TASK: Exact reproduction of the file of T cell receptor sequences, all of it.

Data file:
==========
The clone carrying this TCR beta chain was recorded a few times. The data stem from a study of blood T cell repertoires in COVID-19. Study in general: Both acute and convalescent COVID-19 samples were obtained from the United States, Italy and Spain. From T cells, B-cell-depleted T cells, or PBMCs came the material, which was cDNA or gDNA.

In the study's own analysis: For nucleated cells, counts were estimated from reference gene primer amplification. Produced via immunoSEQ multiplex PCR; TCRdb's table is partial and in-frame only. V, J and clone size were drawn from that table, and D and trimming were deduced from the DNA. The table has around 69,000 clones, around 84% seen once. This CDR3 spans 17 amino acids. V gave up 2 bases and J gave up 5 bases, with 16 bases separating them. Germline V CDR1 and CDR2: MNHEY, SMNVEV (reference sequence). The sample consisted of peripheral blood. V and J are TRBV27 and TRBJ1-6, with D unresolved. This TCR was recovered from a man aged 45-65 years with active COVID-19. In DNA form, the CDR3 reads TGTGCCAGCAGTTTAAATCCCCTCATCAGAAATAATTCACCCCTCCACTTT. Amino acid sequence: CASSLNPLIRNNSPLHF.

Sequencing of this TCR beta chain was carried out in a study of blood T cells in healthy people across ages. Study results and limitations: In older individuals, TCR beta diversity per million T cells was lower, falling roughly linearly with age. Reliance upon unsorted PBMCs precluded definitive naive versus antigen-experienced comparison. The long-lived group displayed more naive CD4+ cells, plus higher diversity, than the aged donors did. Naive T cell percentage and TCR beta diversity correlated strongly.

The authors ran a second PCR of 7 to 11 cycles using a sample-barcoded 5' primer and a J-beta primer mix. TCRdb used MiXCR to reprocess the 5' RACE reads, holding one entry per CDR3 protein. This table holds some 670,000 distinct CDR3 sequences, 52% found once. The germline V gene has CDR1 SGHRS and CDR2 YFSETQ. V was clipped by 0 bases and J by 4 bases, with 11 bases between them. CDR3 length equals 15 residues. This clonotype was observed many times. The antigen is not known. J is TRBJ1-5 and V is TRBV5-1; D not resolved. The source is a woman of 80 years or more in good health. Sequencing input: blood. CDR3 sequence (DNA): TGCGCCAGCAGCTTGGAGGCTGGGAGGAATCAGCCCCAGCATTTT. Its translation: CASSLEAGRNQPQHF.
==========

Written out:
The clone carrying this TCR beta chain was recorded a few times. The data stem from a study of blood T cell repertoires in COVID-19. Study in general: Both acute and convalescent COVID-19 samples were obtained from the United States, Italy and Spain. From T cells, B-cell-depleted T cells, or PBMCs came the material, which was cDNA or gDNA.

In the study's own analysis: For nucleated cells, counts were estimated from reference gene primer amplification. Produced via immunoSEQ multiplex PCR; TCRdb's table is partial and in-frame only. V, J and clone size were drawn from that table, and D and trimming were deduced from the DNA. The table has around 69,000 clones, around 84% seen once. This CDR3 spans 17 amino acids. V gave up 2 bases and J gave up 5 bases, with 16 bases separating them. Germline V CDR1 and CDR2: MNHEY, SMNVEV (reference sequence). The sample consisted of peripheral blood. V and J are TRBV27 and TRBJ1-6, with D unresolved. This TCR was recovered from a man aged 45-65 years with active COVID-19. In DNA form, the CDR3 reads TGTGCCAGCAGTTTAAATCCCCTCATCAGAAATAATTCACCCCTCCACTTT. Amino acid sequence: CASSLNPLIRNNSPLHF.

Sequencing of this TCR beta chain was carried out in a study of blood T cells in healthy people across ages. Study results and limitations: In older individuals, TCR beta diversity per million T cells was lower, falling roughly linearly with age. Reliance upon unsorted PBMCs precluded definitive naive versus antigen-experienced comparison. The long-lived group displayed more naive CD4+ cells, plus higher diversity, than the aged donors did. Naive T cell percentage and TCR beta diversity correlated strongly.

The authors ran a second PCR of 7 to 11 cycles using a sample-barcoded 5' primer and a J-beta primer mix. TCRdb used MiXCR to reprocess the 5' RACE reads, holding one entry per CDR3 protein. This table holds some 670,000 distinct CDR3 sequences, 52% found once. The germline V gene has CDR1 SGHRS and CDR2 YFSETQ. V was clipped by 0 bases and J by 4 bases, with 11 bases between them. CDR3 length equals 15 residues. This clonotype was observed many times. The antigen is not known. J is TRBJ1-5 and V is TRBV5-1; D not resolved. The source is a woman of 80 years or more in good health. Sequencing input: blood. CDR3 sequence (DNA): TGCGCCAGCAGCTTGGAGGCTGGGAGGAATCAGCCCCAGCATTTT. Its translation: CASSLEAGRNQPQHF.